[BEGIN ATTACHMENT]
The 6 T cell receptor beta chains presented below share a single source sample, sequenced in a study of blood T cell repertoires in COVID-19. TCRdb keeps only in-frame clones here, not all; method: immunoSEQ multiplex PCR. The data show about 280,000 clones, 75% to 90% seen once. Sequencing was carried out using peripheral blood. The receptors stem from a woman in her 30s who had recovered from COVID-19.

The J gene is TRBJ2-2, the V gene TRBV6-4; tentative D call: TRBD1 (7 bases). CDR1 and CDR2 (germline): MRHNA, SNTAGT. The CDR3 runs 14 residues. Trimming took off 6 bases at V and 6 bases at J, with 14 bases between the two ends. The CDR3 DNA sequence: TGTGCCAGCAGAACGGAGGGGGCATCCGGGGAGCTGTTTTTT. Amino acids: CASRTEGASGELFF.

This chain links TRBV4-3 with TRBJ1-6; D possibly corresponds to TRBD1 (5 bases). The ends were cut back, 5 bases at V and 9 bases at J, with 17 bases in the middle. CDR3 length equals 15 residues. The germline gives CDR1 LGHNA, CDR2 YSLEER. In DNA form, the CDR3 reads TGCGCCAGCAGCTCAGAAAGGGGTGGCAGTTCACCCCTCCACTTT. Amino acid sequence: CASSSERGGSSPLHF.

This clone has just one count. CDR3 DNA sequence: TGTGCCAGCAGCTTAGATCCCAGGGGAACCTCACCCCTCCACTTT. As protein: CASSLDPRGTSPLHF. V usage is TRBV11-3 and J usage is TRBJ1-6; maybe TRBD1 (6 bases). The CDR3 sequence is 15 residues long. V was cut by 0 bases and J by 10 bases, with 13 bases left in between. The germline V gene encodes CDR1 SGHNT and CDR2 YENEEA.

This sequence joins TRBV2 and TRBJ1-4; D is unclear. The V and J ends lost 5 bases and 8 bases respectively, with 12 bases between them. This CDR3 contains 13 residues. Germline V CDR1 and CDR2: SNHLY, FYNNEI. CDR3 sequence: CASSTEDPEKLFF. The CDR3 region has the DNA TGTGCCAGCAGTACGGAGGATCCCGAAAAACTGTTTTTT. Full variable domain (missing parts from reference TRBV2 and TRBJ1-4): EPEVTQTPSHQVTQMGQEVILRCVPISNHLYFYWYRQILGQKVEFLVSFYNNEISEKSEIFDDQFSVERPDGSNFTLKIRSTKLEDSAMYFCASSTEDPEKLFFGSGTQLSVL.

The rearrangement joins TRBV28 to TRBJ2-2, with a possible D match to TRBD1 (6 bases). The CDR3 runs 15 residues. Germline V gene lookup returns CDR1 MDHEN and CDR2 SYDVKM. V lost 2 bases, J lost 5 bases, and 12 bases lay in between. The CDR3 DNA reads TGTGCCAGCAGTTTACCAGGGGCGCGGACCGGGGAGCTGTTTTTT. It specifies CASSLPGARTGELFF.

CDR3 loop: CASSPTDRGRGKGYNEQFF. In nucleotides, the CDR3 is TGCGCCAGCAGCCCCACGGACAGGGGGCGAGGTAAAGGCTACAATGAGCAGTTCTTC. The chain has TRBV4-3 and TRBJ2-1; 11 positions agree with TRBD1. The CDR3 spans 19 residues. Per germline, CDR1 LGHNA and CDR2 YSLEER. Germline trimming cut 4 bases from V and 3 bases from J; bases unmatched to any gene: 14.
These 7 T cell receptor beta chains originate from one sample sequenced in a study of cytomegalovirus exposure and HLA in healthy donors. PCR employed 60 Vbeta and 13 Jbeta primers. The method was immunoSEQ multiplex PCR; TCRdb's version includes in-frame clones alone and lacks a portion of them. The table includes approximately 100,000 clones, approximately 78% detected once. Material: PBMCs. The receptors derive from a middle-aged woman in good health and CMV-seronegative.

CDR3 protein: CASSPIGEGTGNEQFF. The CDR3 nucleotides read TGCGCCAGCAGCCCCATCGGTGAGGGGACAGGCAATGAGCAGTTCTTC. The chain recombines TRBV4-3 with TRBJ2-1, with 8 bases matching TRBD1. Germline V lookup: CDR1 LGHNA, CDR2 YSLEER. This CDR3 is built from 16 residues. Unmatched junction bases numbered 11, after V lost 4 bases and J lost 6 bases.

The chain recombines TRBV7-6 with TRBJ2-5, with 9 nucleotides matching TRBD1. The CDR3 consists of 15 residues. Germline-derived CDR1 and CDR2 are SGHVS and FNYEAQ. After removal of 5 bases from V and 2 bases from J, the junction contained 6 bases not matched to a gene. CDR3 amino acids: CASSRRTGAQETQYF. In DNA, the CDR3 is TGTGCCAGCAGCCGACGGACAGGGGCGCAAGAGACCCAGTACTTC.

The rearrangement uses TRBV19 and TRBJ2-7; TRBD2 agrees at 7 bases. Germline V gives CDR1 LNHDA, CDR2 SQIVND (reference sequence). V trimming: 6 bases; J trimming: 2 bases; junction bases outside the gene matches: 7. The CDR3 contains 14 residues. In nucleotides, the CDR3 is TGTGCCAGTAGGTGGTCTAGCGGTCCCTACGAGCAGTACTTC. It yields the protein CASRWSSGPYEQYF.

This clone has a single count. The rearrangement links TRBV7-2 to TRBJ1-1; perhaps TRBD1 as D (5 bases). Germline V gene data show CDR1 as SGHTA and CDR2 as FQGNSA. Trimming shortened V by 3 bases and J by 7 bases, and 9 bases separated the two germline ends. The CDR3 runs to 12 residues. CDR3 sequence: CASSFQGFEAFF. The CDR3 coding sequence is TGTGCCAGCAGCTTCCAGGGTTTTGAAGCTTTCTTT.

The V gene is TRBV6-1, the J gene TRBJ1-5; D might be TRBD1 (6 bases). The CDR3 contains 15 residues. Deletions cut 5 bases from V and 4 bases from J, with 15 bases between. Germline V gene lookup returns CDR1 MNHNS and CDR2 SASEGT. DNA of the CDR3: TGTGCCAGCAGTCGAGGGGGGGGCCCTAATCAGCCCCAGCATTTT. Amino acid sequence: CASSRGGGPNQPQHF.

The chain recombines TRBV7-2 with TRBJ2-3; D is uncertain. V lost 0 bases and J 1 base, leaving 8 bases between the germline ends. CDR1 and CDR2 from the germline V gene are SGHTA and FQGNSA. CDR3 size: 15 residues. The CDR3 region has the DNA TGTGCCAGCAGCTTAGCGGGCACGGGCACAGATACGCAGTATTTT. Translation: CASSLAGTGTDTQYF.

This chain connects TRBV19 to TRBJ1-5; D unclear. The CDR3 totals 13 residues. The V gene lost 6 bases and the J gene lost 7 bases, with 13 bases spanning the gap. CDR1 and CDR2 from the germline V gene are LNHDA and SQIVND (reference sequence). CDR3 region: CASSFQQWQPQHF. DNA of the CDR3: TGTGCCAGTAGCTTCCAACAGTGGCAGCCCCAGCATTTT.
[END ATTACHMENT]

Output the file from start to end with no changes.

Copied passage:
The 6 T cell receptor beta chains presented below share a single source sample, sequenced in a study of blood T cell repertoires in COVID-19. TCRdb keeps only in-frame clones here, not all; method: immunoSEQ multiplex PCR. The data show about 280,000 clones, 75% to 90% seen once. Sequencing was carried out using peripheral blood. The receptors stem from a woman in her 30s who had recovered from COVID-19.

The J gene is TRBJ2-2, the V gene TRBV6-4; tentative D call: TRBD1 (7 bases). CDR1 and CDR2 (germline): MRHNA, SNTAGT. The CDR3 runs 14 residues. Trimming took off 6 bases at V and 6 bases at J, with 14 bases between the two ends. The CDR3 DNA sequence: TGTGCCAGCAGAACGGAGGGGGCATCCGGGGAGCTGTTTTTT. Amino acids: CASRTEGASGELFF.

This chain links TRBV4-3 with TRBJ1-6; D possibly corresponds to TRBD1 (5 bases). The ends were cut back, 5 bases at V and 9 bases at J, with 17 bases in the middle. CDR3 length equals 15 residues. The germline gives CDR1 LGHNA, CDR2 YSLEER. In DNA form, the CDR3 reads TGCGCCAGCAGCTCAGAAAGGGGTGGCAGTTCACCCCTCCACTTT. Amino acid sequence: CASSSERGGSSPLHF.

This clone has just one count. CDR3 DNA sequence: TGTGCCAGCAGCTTAGATCCCAGGGGAACCTCACCCCTCCACTTT. As protein: CASSLDPRGTSPLHF. V usage is TRBV11-3 and J usage is TRBJ1-6; maybe TRBD1 (6 bases). The CDR3 sequence is 15 residues long. V was cut by 0 bases and J by 10 bases, with 13 bases left in between. The germline V gene encodes CDR1 SGHNT and CDR2 YENEEA.

This sequence joins TRBV2 and TRBJ1-4; D is unclear. The V and J ends lost 5 bases and 8 bases respectively, with 12 bases between them. This CDR3 contains 13 residues. Germline V CDR1 and CDR2: SNHLY, FYNNEI. CDR3 sequence: CASSTEDPEKLFF. The CDR3 region has the DNA TGTGCCAGCAGTACGGAGGATCCCGAAAAACTGTTTTTT. Full variable domain (missing parts from reference TRBV2 and TRBJ1-4): EPEVTQTPSHQVTQMGQEVILRCVPISNHLYFYWYRQILGQKVEFLVSFYNNEISEKSEIFDDQFSVERPDGSNFTLKIRSTKLEDSAMYFCASSTEDPEKLFFGSGTQLSVL.

The rearrangement joins TRBV28 to TRBJ2-2, with a possible D match to TRBD1 (6 bases). The CDR3 runs 15 residues. Germline V gene lookup returns CDR1 MDHEN and CDR2 SYDVKM. V lost 2 bases, J lost 5 bases, and 12 bases lay in between. The CDR3 DNA reads TGTGCCAGCAGTTTACCAGGGGCGCGGACCGGGGAGCTGTTTTTT. It specifies CASSLPGARTGELFF.

CDR3 loop: CASSPTDRGRGKGYNEQFF. In nucleotides, the CDR3 is TGCGCCAGCAGCCCCACGGACAGGGGGCGAGGTAAAGGCTACAATGAGCAGTTCTTC. The chain has TRBV4-3 and TRBJ2-1; 11 positions agree with TRBD1. The CDR3 spans 19 residues. Per germline, CDR1 LGHNA and CDR2 YSLEER. Germline trimming cut 4 bases from V and 3 bases from J; bases unmatched to any gene: 14.
These 7 T cell receptor beta chains originate from one sample sequenced in a study of cytomegalovirus exposure and HLA in healthy donors. PCR employed 60 Vbeta and 13 Jbeta primers. The method was immunoSEQ multiplex PCR; TCRdb's version includes in-frame clones alone and lacks a portion of them. The table includes approximately 100,000 clones, approximately 78% detected once. Material: PBMCs. The receptors derive from a middle-aged woman in good health and CMV-seronegative.

CDR3 protein: CASSPIGEGTGNEQFF. The CDR3 nucleotides read TGCGCCAGCAGCCCCATCGGTGAGGGGACAGGCAATGAGCAGTTCTTC. The chain recombines TRBV4-3 with TRBJ2-1, with 8 bases matching TRBD1. Germline V lookup: CDR1 LGHNA, CDR2 YSLEER. This CDR3 is built from 16 residues. Unmatched junction bases numbered 11, after V lost 4 bases and J lost 6 bases.

The chain recombines TRBV7-6 with TRBJ2-5, with 9 nucleotides matching TRBD1. The CDR3 consists of 15 residues. Germline-derived CDR1 and CDR2 are SGHVS and FNYEAQ. After removal of 5 bases from V and 2 bases from J, the junction contained 6 bases not matched to a gene. CDR3 amino acids: CASSRRTGAQETQYF. In DNA, the CDR3 is TGTGCCAGCAGCCGACGGACAGGGGCGCAAGAGACCCAGTACTTC.

The rearrangement uses TRBV19 and TRBJ2-7; TRBD2 agrees at 7 bases. Germline V gives CDR1 LNHDA, CDR2 SQIVND (reference sequence). V trimming: 6 bases; J trimming: 2 bases; junction bases outside the gene matches: 7. The CDR3 contains 14 residues. In nucleotides, the CDR3 is TGTGCCAGTAGGTGGTCTAGCGGTCCCTACGAGCAGTACTTC. It yields the protein CASRWSSGPYEQYF.

This clone has a single count. The rearrangement links TRBV7-2 to TRBJ1-1; perhaps TRBD1 as D (5 bases). Germline V gene data show CDR1 as SGHTA and CDR2 as FQGNSA. Trimming shortened V by 3 bases and J by 7 bases, and 9 bases separated the two germline ends. The CDR3 runs to 12 residues. CDR3 sequence: CASSFQGFEAFF. The CDR3 coding sequence is TGTGCCAGCAGCTTCCAGGGTTTTGAAGCTTTCTTT.

The V gene is TRBV6-1, the J gene TRBJ1-5; D might be TRBD1 (6 bases). The CDR3 contains 15 residues. Deletions cut 5 bases from V and 4 bases from J, with 15 bases between. Germline V gene lookup returns CDR1 MNHNS and CDR2 SASEGT. DNA of the CDR3: TGTGCCAGCAGTCGAGGGGGGGGCCCTAATCAGCCCCAGCATTTT. Amino acid sequence: CASSRGGGPNQPQHF.

The chain recombines TRBV7-2 with TRBJ2-3; D is uncertain. V lost 0 bases and J 1 base, leaving 8 bases between the germline ends. CDR1 and CDR2 from the germline V gene are SGHTA and FQGNSA. CDR3 size: 15 residues. The CDR3 region has the DNA TGTGCCAGCAGCTTAGCGGGCACGGGCACAGATACGCAGTATTTT. Translation: CASSLAGTGTDTQYF.

This chain connects TRBV19 to TRBJ1-5; D unclear. The CDR3 totals 13 residues. The V gene lost 6 bases and the J gene lost 7 bases, with 13 bases spanning the gap. CDR1 and CDR2 from the germline V gene are LNHDA and SQIVND (reference sequence). CDR3 region: CASSFQQWQPQHF. DNA of the CDR3: TGTGCCAGTAGCTTCCAACAGTGGCAGCCCCAGCATTTT.